Overview #Distinguished Names is a Distinguished Name (often referred to as a DN or FDN) is a string that uniquely identifies an entry in the DIT.
An LDAP Entry's Distinguished Names can be thought of as a kind of an analog to an absolute path in a filesystem in that it specifies both the name and hierarchical location.
Attribute Definition #The Distinguished Names AttributeTypes is defined as:
- OID of 220.127.116.11
- NAME: Distinguished Names
- EQUALITY: distinguishedNameMatch
- SYNTAX: 18.104.22.168.4.1.1422.214.171.124.12 DN Syntax
The RDN components for a Distinguished Names are separated by commas and are ordered from right to left. The rightmost components of a DN are closest to the server's Naming Context, and the leftmost components are closest to the leaf entries. That is, if you think of a directory hierarchy as a kind of pyramid with the Naming Context at the top and the branches descending downward, then the order of RDN components in a DN are listed from bottom to top.
Even though a DN is comprised of a series of RDN components, when one refers to an LDAP Entry's RDN, then it is a reference to the leftmost RDN component (Naming Attribute). The attribute values contained in an LDAP Entry's DN must also be contained in that LDAP Entry.
Consider the following Example DIT:
In this case, the top entry is the naming context and its DN is "dc=example,dc=com". To conserve space, only the RDNs of the subordinate entries are displayed, but the full DNs can be obtained by appending the RDN components from bottom to top. For example, the DN of the leftmost entry on the bottom row would be "uid=ann,ou=People,dc=example,dc=com".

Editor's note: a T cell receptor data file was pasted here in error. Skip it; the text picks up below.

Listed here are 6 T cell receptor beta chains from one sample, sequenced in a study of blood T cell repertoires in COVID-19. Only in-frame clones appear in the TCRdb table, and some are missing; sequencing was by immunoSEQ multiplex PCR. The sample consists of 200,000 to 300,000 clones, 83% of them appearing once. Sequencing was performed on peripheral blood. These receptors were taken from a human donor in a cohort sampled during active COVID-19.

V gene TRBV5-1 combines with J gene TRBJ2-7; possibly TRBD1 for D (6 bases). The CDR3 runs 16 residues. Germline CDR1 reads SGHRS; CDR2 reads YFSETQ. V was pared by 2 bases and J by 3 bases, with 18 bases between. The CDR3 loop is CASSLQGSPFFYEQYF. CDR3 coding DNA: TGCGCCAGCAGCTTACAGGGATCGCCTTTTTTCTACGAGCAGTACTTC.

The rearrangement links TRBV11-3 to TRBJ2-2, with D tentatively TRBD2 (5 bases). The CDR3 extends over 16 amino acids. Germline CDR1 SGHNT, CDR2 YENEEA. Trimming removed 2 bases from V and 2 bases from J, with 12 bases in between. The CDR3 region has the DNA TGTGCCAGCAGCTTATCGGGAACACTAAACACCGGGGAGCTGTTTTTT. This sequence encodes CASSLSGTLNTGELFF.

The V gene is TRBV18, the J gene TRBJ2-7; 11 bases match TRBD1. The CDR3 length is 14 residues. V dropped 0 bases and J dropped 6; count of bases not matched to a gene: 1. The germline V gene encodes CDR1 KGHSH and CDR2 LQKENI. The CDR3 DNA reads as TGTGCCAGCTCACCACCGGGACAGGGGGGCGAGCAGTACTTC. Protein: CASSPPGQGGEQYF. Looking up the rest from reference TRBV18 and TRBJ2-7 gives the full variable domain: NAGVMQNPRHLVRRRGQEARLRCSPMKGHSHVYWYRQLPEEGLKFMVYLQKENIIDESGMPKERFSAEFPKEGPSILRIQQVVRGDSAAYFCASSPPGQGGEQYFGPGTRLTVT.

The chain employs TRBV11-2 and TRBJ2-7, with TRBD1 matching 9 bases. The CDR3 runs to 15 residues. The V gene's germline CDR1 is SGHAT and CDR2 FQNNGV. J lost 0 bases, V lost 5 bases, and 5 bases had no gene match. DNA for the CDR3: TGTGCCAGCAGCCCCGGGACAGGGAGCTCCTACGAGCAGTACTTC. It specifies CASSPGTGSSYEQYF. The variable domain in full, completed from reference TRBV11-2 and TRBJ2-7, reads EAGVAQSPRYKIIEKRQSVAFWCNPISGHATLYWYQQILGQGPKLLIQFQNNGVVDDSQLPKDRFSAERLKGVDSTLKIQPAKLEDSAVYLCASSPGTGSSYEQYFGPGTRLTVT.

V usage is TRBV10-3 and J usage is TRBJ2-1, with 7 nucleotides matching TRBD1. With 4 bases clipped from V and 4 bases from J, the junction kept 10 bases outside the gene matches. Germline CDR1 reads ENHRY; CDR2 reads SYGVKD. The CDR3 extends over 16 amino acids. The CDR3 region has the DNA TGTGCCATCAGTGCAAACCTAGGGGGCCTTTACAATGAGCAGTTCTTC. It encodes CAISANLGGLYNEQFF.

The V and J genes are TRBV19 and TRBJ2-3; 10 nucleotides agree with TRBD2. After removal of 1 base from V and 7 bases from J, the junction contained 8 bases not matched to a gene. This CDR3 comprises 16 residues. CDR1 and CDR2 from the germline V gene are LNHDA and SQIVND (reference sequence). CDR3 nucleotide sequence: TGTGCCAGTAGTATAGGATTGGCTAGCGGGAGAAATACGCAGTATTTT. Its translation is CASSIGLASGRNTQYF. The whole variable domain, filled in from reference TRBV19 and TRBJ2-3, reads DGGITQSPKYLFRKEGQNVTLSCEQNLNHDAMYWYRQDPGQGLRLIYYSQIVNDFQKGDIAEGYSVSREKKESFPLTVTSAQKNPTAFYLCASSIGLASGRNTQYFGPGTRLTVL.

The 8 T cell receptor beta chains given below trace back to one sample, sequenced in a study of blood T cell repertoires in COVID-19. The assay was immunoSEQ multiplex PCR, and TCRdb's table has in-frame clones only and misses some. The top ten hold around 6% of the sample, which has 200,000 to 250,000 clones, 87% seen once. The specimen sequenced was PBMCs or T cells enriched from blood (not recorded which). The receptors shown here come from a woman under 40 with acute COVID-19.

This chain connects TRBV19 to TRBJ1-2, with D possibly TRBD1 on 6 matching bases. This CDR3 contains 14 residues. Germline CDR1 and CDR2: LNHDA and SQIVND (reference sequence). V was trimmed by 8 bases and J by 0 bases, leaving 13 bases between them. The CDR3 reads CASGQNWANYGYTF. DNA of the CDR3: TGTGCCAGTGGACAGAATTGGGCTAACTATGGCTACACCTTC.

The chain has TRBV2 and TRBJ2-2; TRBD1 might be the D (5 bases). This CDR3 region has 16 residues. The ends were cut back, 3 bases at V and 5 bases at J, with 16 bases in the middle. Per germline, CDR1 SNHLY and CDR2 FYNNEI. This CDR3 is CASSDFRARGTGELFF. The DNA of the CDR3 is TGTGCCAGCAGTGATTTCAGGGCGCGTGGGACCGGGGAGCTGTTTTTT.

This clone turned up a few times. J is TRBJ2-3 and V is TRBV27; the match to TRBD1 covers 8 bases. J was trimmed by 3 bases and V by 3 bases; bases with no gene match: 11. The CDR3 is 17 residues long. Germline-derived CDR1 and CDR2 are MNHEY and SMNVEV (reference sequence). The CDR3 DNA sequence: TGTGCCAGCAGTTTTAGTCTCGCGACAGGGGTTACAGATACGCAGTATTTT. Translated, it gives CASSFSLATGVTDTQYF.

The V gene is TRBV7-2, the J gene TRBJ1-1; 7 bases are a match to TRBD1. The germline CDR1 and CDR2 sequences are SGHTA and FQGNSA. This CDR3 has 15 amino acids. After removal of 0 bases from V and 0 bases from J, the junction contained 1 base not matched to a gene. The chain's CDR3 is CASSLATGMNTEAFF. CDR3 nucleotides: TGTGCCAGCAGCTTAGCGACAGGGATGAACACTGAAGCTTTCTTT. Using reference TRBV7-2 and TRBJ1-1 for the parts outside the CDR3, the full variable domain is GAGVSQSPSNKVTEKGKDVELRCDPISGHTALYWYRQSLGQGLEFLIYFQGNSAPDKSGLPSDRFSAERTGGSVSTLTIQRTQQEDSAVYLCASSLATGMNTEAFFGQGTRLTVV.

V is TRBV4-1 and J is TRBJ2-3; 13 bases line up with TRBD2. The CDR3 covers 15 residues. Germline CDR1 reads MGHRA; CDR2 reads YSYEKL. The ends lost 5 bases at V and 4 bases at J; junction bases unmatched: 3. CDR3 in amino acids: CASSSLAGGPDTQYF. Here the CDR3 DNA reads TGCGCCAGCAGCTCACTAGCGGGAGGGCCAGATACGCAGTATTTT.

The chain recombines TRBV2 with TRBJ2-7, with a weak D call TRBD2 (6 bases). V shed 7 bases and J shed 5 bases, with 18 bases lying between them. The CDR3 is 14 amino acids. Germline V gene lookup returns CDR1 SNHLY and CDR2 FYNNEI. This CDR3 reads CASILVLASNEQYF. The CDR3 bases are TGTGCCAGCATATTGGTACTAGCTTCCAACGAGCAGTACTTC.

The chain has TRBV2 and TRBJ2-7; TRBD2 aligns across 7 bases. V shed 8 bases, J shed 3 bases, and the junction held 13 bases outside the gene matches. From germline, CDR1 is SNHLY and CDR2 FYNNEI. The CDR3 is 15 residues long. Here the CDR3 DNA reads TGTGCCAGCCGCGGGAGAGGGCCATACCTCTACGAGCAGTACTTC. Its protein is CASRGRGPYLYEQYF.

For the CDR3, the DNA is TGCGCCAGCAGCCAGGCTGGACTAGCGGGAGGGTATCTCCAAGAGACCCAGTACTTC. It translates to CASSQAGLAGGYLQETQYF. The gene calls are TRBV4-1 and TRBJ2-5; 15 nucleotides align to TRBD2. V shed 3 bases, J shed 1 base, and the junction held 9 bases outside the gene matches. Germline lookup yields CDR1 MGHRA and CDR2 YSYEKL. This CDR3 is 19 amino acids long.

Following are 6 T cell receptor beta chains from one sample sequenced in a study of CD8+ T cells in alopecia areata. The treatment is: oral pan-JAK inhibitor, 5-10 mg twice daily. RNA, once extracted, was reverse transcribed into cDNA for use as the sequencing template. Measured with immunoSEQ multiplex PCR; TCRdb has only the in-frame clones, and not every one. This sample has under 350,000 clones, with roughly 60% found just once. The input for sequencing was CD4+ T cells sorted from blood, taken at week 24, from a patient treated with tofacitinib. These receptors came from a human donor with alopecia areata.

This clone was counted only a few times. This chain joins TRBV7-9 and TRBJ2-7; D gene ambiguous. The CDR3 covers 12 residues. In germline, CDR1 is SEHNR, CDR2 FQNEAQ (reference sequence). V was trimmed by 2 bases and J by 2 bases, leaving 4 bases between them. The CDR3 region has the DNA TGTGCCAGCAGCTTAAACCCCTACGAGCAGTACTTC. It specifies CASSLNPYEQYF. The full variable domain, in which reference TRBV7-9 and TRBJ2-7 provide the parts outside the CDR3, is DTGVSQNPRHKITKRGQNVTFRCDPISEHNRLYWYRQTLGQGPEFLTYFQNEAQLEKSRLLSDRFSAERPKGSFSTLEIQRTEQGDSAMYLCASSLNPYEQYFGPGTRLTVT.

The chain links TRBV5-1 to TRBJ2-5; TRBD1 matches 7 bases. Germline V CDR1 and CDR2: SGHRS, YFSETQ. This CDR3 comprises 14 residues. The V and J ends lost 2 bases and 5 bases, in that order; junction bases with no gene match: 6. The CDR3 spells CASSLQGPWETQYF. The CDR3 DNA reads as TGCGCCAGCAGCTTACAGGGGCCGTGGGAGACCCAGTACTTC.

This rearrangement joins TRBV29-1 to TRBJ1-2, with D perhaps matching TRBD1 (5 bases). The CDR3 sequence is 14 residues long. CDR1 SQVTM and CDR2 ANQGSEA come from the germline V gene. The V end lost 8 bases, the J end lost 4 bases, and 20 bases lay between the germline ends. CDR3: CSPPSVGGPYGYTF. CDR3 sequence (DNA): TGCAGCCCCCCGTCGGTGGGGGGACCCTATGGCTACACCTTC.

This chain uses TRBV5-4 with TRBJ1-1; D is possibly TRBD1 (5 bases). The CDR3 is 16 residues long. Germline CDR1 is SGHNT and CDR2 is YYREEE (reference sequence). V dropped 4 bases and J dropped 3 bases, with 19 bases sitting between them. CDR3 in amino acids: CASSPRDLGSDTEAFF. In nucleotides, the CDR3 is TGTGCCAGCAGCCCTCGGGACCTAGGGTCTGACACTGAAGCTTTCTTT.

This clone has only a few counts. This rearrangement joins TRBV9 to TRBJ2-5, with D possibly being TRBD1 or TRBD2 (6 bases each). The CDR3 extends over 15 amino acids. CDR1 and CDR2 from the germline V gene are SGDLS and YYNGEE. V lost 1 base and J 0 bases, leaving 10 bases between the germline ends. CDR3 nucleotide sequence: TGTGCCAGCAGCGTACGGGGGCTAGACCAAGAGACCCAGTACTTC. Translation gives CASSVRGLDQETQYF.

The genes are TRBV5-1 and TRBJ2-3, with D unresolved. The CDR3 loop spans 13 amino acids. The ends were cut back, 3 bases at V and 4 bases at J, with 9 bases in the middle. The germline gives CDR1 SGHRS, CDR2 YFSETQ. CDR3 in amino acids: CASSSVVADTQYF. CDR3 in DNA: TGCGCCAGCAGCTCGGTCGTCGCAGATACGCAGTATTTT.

See RFC 4514 for more information about LDAP distinguished names and the way in which they should be represented as strings.Distinguished Name Case Sensitivity is not consistent across LDAP Server Implementations
More Information #There might be more information for this subject on one of the following:
- DN Escape Values
- DN Syntax
- Distinguished Name Case Sensitivity
- Distinguished Names
- Global Catalog
- Groups Are Bad
- NCP Primary Authentication Protocol
- Relative Distinguished Name
- Subject Alternative Name
- Which Jane Doe